When asked about it, Mara Abbott said, “You’re just riding as hard as you can, just concentrating on that. There’s nothing else going.”  She didn’t look for someone to blame or offer excuses; she just talked about riding the best race that she could have.  I don’t believe that I have ever seen a greater public example of equanimity or hishtavut.

I will admit that I struggle with equanimity.  My fuse is often significantly shorter than it ought to be. More often than I like, something insignificant will lead me to lose my equilibrium, whether it be a phone survey that feels like a waste of my time or trying to balance cooking three different meals at once.  At other times, the more significant issues of economic and professional uncertainty lead to the roller coaster of emotions: nostalgia over previous situations, wonder concerning whether I could have / should have done something differently, imagining the possibilities of a wonderful opportunity and questioning why didn’t I get a chance there.

In the Tzava’at HaRivash, the ethical will of the Baal Shem Tov, he writes,

“I have set (shiviti) the Lord always before me” (Tehilim 16:8). Shiviti in the sense of hishtavut, “equanimity.” Whatever the occasion, it is all the same to him[who possess this quality], whether people are praising him or they are humiliating him, and so too in all matters. And similarly with everything he eats, whether he is eating delicacies, or he is eating other things, it is all the same to him, since the evil yetzer is entirely removed from him. Whatever happens to him, he says, “Surely this comes from God, the blessed Holy One, and if in Your eyes it is fitting, etc.” His every intention is for the sake of Heaven, but from his perspective, it makes no difference. This is a very high level.”


This level of inner balance is currently beyond my grasp.  I still sit amazed watching the physical balance achieved by Olympic athletes: the gymnasts, swimmers, runners and others who remain amazingly centered in the midst of anxiety, stress, and fierce athletic competition and still remain true and on course.


Their physical prowess helps provide inspiration for maintaining spiritual and emotional equanimity, holding true between the heights of possibility and the depths of disappointment.  But it is Mara Abbott who serves as my spiritual guide. Life is the race that we’re on.  The important thing is to keep going, concentrating on the moment, putting my focus on what is happening now.  The past is over, the future has not yet arrived, all that we can control is how we react to events of the present and remain in the race.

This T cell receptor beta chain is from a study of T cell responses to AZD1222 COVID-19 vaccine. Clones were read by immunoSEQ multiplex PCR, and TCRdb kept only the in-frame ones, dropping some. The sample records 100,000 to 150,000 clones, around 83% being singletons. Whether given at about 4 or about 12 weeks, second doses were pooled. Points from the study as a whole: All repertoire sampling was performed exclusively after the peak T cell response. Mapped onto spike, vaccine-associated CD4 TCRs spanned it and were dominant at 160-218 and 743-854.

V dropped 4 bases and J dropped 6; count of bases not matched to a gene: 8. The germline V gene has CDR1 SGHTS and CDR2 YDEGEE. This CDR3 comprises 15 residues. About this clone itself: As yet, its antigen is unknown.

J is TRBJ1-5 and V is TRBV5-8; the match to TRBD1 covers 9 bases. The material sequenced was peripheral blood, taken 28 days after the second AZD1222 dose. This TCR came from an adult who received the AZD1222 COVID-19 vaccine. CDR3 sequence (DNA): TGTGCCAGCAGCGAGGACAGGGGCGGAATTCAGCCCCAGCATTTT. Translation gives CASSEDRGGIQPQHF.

Tales from the Road

There seems to be an interesting convergence between this week’s Torah portion  and the events of my own life this past week.  In the second parashah of the double portion Mattot-Masei (Numbers 30:2-36:13), we read Moses’ recounting of the journeys of the Israelites from Egypt to the edge of the Promised Land over the course of 40 years.  What initially seemed to be a direct, albeit not the fastest route from Egypt to Canaan, became a more meandering course waiting for the generation of slaves born in Egypt to die and give  way to the generation raised in the freedom of the wilderness.

The deliberate route that was planned to protect the Israelites from powerful armies along the coastal road, was transformed into a more tortuous journey from oasis to oasis, skirting the boundaries of the land that had been promised.  The realities of life and experience often alter the plans that we make, requiring us to have at least a certain level of flexibility.

I began the week with very definite plans: leave early Sunday morning, drive to the NewCAJE conference in Naperville, Illinois and then return to Louisville by early evening on Wednesday.  That is the schedule that I gave when I rented a car.